Susan Page Â |Â USA TODAY
Supreme Court rejects GOP attack on Biden victory
The U.S. Supreme Court has rejected a lawsuit backed by President Donald Trump to overturn Joe Biden’s election victory, ending Trump’s attempt to get legal issues rejected by other judges before the high court. (Dec. 11)
Almost 20 years to the day after it settled oneÂ tumultuous presidential election, the Supreme Court did it again.
In 2000, a closely divided high court took action, stopping a recount in Florida and effectively awarding the White House to George W. Bush. In 2020 â€” just one day short of the Dec. 12 anniversary of the Bush v. Gore decision â€” a more united courtÂ refused to take action, rejecting a lawsuit by Texas aimed at throwing out the election results in four battleground states.Â
With that, efforts to deny Joe Bidenâ€™s election were essentially vanquished. On Monday, electors meeting in state capitols are poised to affirm that.
But in this case, unlike two decades ago, the losing candidate and his supporters are vowing defiance rather than acceptance. Pro-Trump protesters marched on the streets of Washington Saturday, chanting “Four More Years!”, and one GOP official suggested more drastic action.
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TheÂ refusal to acknowledge the election’s outcome will create additional hurdles for Biden when he is inaugurated on Jan. 20,Â already a president assuming office at a time of crises. Besides a deadly pandemic and a roiled economy, Biden will have to deal with this: One-third of Americans in a new Quinnipiac University poll said he didn’t legitimately win the Oval Office, including a stunning 70% of Republicans.
A majority of GOP lawmakers in the House of Representatives signed on to the Texas lawsuit, though even conservative legal scholars called it an outlandish effort to overturn a democratic election because the litigants didn’t like the outcome.
With the Democratic majority in the House cut to single digits, those are legislators whose support the Biden administration at times may well need.
What’s more, the willingness to dispute the clear results of an election, and the attacks on the election process itself as fraudulent, could undermine the nation’s fundamental faith in the democratic process and the peaceful transfer of power. Some scholars have likened the threat to that seen in other countries that embraced authoritarian leaders.Â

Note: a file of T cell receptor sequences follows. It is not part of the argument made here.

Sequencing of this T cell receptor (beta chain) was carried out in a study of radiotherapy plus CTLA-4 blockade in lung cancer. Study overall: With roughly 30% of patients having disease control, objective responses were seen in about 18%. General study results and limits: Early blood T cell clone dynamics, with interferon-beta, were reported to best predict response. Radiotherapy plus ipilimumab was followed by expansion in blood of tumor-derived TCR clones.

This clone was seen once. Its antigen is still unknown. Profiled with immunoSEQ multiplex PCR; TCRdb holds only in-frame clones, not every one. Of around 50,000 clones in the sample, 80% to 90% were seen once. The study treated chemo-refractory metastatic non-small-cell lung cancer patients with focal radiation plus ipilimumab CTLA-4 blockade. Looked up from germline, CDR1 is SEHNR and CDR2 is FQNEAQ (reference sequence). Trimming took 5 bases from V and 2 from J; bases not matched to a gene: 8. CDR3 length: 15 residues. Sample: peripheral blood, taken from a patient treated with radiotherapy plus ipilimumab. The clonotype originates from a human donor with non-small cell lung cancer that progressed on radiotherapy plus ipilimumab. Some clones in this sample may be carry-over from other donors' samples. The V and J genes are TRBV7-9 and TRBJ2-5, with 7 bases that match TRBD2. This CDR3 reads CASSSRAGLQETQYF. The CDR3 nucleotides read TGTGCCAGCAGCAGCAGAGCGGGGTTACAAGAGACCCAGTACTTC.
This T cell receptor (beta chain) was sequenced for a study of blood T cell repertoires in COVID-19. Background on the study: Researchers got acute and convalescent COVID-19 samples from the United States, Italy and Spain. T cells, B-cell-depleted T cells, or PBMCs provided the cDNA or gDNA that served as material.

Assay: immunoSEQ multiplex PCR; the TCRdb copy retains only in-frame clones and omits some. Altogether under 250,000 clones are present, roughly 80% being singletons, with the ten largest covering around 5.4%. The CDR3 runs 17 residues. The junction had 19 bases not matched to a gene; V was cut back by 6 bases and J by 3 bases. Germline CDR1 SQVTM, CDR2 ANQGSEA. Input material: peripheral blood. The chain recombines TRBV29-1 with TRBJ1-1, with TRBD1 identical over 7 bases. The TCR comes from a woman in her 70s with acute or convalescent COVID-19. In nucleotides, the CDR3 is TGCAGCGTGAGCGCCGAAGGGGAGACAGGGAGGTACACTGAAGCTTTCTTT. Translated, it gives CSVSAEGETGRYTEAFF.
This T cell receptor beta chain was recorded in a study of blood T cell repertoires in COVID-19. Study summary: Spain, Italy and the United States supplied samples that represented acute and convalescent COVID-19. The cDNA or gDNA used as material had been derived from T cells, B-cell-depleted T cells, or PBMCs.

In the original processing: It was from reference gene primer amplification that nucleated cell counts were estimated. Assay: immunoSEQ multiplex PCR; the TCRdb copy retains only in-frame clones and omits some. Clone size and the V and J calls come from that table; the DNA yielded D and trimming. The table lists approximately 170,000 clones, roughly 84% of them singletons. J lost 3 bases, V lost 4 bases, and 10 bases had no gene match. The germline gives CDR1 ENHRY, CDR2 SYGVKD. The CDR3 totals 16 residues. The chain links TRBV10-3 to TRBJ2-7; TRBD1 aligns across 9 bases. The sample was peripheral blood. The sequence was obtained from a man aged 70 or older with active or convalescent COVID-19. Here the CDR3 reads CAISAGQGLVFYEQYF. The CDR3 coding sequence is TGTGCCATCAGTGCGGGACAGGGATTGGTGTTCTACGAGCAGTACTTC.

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That isn’t to say the 2000 election was a golden moment of national comity. Disgruntled Democrats noted that George Bush’s father had appointed two of the Supreme Court justices who ruled on his son’s case, and that his brother happened to be governor of Florida, the state in dispute. Al Gore had indisputably carried the popular vote.
Even so, 80% of Americans, including 61% of Gore supporters, said in a USA TODAY/CNN/Gallup Poll taken the day after the court decision that they would accept Bush as the legitimate president.
Hours after that decisive Supreme Court decision, Gore had conceded the election.Â â€œI say to President-elect Bush that what remains of partisan rancor must now be put aside, and may God bless his stewardship of this country,” he said.
That was not Trump’s reaction to this year’s court decision. Instead, he cheered on the protesters gathered a few blocks from the White House.Â “Wow!,” he tweeted. “Thousands of people forming in Washington (D.C.) for Stop the Steal.”
His supporters waved American flags and Trump campaign banners. “There are still avenues,” Michael Flynn, the disgraced former national security adviser who was pardoned by Trump last month,Â assured the crowd. “We’re fighting with faith and we’re fighting with courage.”
Instead of attending his successor’s inauguration, as is traditional, NBC News has reportedÂ that Trump has discussed the possibility of holding a campaign-style rally on the day Biden takes the oath of office. That ultimate bit of political counter-programming could mark the launch of his 2024 campaign.Â
To be clear, that doesn’t mean Trump is ready to concede theÂ 2020 election, though none of the dozens of lawsuits he and his allies have filed in eight states charging election malfeasance have gotten legal traction. After the Supreme Court rebuke, Texas Republican chair Allen West had another idea. â€œPerhaps law-abiding states should bond together and form a Union of states that will abide by the constitution,â€ he said.
In other words, secession.